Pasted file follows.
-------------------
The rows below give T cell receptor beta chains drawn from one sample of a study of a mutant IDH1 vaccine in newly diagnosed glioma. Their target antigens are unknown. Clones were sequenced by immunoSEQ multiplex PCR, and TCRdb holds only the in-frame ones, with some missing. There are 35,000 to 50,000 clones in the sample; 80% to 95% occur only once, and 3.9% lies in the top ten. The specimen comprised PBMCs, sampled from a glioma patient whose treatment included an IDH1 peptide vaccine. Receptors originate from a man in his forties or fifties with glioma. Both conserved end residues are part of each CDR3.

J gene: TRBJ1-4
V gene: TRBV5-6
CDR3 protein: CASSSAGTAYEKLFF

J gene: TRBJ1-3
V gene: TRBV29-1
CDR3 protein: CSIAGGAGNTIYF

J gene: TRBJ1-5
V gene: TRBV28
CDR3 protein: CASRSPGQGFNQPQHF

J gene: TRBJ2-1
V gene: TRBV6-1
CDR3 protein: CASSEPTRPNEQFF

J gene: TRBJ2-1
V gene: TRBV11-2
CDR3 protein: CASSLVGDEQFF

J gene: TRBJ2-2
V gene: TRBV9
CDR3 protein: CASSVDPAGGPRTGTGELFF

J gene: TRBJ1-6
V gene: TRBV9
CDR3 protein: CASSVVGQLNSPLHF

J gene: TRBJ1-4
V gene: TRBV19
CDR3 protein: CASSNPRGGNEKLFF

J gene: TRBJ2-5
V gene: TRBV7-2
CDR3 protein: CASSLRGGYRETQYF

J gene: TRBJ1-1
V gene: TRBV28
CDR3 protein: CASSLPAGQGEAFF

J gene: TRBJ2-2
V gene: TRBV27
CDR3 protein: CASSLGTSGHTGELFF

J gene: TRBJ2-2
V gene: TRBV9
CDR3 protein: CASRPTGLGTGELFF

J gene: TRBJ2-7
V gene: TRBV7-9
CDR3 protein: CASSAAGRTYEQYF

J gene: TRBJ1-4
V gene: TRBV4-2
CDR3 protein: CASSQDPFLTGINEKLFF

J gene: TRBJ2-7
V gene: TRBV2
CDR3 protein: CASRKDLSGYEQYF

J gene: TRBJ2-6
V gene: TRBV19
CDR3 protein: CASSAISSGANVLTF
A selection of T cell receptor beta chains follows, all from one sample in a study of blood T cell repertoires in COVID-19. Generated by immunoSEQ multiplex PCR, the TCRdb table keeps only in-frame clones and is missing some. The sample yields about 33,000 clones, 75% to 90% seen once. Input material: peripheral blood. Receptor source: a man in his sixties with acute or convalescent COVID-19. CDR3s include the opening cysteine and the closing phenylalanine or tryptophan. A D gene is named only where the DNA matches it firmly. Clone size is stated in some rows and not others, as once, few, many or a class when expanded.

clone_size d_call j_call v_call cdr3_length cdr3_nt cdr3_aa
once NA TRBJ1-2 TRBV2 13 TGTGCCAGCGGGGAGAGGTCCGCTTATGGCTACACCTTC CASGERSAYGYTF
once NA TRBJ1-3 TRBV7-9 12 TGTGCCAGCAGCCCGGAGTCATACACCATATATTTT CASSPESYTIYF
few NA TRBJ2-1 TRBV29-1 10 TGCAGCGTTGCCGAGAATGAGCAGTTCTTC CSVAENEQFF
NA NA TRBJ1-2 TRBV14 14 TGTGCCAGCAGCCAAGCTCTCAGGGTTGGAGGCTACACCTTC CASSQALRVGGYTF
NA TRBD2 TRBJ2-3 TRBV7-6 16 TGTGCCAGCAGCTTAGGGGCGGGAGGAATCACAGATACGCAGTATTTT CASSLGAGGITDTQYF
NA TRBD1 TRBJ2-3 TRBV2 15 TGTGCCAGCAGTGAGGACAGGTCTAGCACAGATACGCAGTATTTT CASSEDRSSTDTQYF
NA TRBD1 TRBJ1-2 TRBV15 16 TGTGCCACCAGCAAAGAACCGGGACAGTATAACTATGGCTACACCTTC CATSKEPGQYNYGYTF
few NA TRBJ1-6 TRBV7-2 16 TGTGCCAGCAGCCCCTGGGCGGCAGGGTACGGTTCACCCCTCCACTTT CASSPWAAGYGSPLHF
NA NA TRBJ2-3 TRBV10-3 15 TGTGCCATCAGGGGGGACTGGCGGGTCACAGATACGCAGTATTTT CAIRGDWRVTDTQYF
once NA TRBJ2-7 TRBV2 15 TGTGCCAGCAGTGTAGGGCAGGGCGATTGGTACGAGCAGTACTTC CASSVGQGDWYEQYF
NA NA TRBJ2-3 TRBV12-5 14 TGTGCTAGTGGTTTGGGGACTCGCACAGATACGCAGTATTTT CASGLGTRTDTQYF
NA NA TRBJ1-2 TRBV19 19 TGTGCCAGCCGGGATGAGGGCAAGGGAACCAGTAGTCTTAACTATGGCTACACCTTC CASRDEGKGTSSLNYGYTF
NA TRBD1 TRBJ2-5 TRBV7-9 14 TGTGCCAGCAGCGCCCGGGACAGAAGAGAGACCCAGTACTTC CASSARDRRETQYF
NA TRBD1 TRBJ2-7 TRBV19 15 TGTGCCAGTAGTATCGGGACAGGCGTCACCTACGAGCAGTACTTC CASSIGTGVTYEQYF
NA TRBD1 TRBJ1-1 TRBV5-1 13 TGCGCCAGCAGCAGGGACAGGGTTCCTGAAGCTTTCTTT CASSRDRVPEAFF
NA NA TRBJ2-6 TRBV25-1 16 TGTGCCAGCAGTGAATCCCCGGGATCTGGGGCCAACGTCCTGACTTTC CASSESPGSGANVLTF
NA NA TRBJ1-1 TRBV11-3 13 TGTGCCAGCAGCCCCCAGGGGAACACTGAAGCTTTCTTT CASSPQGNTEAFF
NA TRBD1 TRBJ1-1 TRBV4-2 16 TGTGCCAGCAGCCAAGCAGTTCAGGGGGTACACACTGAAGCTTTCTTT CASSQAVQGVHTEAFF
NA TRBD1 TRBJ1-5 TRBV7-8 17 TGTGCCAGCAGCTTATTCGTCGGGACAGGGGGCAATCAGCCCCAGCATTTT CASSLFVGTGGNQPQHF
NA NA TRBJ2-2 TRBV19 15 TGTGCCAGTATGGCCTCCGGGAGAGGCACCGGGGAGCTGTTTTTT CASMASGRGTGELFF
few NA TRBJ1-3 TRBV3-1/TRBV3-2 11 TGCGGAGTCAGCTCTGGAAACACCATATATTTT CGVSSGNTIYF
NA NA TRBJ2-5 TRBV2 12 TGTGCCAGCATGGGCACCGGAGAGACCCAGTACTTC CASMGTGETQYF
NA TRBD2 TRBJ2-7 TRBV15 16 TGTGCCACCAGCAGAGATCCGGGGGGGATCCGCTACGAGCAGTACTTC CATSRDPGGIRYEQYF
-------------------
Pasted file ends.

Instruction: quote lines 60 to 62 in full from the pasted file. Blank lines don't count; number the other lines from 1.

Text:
NA NA TRBJ2-3 TRBV10-3 15 TGTGCCATCAGGGGGGACTGGCGGGTCACAGATACGCAGTATTTT CAIRGDWRVTDTQYF
once NA TRBJ2-7 TRBV2 15 TGTGCCAGCAGTGTAGGGCAGGGCGATTGGTACGAGCAGTACTTC CASSVGQGDWYEQYF
NA NA TRBJ2-3 TRBV12-5 14 TGTGCTAGTGGTTTGGGGACTCGCACAGATACGCAGTATTTT CASGLGTRTDTQYF